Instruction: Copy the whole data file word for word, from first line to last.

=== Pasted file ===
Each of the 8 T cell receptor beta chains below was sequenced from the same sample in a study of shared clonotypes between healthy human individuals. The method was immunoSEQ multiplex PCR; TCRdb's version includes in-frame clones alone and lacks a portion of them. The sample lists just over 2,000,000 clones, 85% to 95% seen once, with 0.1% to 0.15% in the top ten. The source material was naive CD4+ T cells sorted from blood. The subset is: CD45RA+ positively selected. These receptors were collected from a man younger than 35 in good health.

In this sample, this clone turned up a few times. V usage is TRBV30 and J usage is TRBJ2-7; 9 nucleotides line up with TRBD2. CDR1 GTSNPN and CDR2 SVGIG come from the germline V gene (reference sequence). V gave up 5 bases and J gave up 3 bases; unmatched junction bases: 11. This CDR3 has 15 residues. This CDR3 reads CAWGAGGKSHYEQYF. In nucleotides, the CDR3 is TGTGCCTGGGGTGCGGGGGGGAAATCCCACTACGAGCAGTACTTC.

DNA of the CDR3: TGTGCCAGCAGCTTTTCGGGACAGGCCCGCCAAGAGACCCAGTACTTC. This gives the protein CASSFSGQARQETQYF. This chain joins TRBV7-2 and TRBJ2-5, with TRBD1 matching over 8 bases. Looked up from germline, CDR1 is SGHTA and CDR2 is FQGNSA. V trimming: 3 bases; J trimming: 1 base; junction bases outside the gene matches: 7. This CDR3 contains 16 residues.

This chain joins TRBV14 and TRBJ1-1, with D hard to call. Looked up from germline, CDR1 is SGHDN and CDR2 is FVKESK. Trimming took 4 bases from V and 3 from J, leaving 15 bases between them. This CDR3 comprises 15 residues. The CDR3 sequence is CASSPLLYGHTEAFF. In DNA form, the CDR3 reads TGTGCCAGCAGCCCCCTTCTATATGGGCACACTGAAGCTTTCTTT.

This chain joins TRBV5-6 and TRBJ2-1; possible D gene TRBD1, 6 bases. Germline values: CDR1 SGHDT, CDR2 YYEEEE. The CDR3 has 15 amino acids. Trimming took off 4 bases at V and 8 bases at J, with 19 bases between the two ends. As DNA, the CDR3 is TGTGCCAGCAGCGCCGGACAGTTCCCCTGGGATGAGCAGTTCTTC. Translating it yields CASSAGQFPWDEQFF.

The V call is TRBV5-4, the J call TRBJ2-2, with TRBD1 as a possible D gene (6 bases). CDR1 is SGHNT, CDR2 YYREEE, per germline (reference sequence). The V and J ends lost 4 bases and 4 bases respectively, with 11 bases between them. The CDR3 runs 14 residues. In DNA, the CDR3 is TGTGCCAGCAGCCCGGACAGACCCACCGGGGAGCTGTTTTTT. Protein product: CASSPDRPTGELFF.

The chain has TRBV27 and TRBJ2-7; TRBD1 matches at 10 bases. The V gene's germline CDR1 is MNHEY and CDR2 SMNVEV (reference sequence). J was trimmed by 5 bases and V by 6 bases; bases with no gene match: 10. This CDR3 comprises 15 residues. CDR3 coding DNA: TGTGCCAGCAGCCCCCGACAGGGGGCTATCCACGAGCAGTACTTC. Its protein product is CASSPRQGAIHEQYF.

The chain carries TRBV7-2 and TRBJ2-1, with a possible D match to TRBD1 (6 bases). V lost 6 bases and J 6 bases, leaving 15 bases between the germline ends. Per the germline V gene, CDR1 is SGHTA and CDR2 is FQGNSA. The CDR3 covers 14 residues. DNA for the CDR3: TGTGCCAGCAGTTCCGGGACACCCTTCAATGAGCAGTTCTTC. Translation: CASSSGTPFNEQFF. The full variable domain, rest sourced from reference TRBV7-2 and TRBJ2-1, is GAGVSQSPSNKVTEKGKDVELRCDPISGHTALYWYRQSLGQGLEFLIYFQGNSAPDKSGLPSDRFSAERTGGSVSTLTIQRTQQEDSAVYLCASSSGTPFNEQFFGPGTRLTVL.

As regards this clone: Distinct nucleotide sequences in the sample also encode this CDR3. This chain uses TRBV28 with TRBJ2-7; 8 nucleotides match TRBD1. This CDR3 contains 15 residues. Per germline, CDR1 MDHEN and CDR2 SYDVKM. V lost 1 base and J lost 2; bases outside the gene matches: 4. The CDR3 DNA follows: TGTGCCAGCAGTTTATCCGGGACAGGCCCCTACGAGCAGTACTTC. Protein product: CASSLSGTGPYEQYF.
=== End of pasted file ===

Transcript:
Each of the 8 T cell receptor beta chains below was sequenced from the same sample in a study of shared clonotypes between healthy human individuals. The method was immunoSEQ multiplex PCR; TCRdb's version includes in-frame clones alone and lacks a portion of them. The sample lists just over 2,000,000 clones, 85% to 95% seen once, with 0.1% to 0.15% in the top ten. The source material was naive CD4+ T cells sorted from blood. The subset is: CD45RA+ positively selected. These receptors were collected from a man younger than 35 in good health.

In this sample, this clone turned up a few times. V usage is TRBV30 and J usage is TRBJ2-7; 9 nucleotides line up with TRBD2. CDR1 GTSNPN and CDR2 SVGIG come from the germline V gene (reference sequence). V gave up 5 bases and J gave up 3 bases; unmatched junction bases: 11. This CDR3 has 15 residues. This CDR3 reads CAWGAGGKSHYEQYF. In nucleotides, the CDR3 is TGTGCCTGGGGTGCGGGGGGGAAATCCCACTACGAGCAGTACTTC.

DNA of the CDR3: TGTGCCAGCAGCTTTTCGGGACAGGCCCGCCAAGAGACCCAGTACTTC. This gives the protein CASSFSGQARQETQYF. This chain joins TRBV7-2 and TRBJ2-5, with TRBD1 matching over 8 bases. Looked up from germline, CDR1 is SGHTA and CDR2 is FQGNSA. V trimming: 3 bases; J trimming: 1 base; junction bases outside the gene matches: 7. This CDR3 contains 16 residues.

This chain joins TRBV14 and TRBJ1-1, with D hard to call. Looked up from germline, CDR1 is SGHDN and CDR2 is FVKESK. Trimming took 4 bases from V and 3 from J, leaving 15 bases between them. This CDR3 comprises 15 residues. The CDR3 sequence is CASSPLLYGHTEAFF. In DNA form, the CDR3 reads TGTGCCAGCAGCCCCCTTCTATATGGGCACACTGAAGCTTTCTTT.

This chain joins TRBV5-6 and TRBJ2-1; possible D gene TRBD1, 6 bases. Germline values: CDR1 SGHDT, CDR2 YYEEEE. The CDR3 has 15 amino acids. Trimming took off 4 bases at V and 8 bases at J, with 19 bases between the two ends. As DNA, the CDR3 is TGTGCCAGCAGCGCCGGACAGTTCCCCTGGGATGAGCAGTTCTTC. Translating it yields CASSAGQFPWDEQFF.

The V call is TRBV5-4, the J call TRBJ2-2, with TRBD1 as a possible D gene (6 bases). CDR1 is SGHNT, CDR2 YYREEE, per germline (reference sequence). The V and J ends lost 4 bases and 4 bases respectively, with 11 bases between them. The CDR3 runs 14 residues. In DNA, the CDR3 is TGTGCCAGCAGCCCGGACAGACCCACCGGGGAGCTGTTTTTT. Protein product: CASSPDRPTGELFF.

The chain has TRBV27 and TRBJ2-7; TRBD1 matches at 10 bases. The V gene's germline CDR1 is MNHEY and CDR2 SMNVEV (reference sequence). J was trimmed by 5 bases and V by 6 bases; bases with no gene match: 10. This CDR3 comprises 15 residues. CDR3 coding DNA: TGTGCCAGCAGCCCCCGACAGGGGGCTATCCACGAGCAGTACTTC. Its protein product is CASSPRQGAIHEQYF.

The chain carries TRBV7-2 and TRBJ2-1, with a possible D match to TRBD1 (6 bases). V lost 6 bases and J 6 bases, leaving 15 bases between the germline ends. Per the germline V gene, CDR1 is SGHTA and CDR2 is FQGNSA. The CDR3 covers 14 residues. DNA for the CDR3: TGTGCCAGCAGTTCCGGGACACCCTTCAATGAGCAGTTCTTC. Translation: CASSSGTPFNEQFF. The full variable domain, rest sourced from reference TRBV7-2 and TRBJ2-1, is GAGVSQSPSNKVTEKGKDVELRCDPISGHTALYWYRQSLGQGLEFLIYFQGNSAPDKSGLPSDRFSAERTGGSVSTLTIQRTQQEDSAVYLCASSSGTPFNEQFFGPGTRLTVL.

As regards this clone: Distinct nucleotide sequences in the sample also encode this CDR3. This chain uses TRBV28 with TRBJ2-7; 8 nucleotides match TRBD1. This CDR3 contains 15 residues. Per germline, CDR1 MDHEN and CDR2 SYDVKM. V lost 1 base and J lost 2; bases outside the gene matches: 4. The CDR3 DNA follows: TGTGCCAGCAGTTTATCCGGGACAGGCCCCTACGAGCAGTACTTC. Protein product: CASSLSGTGPYEQYF.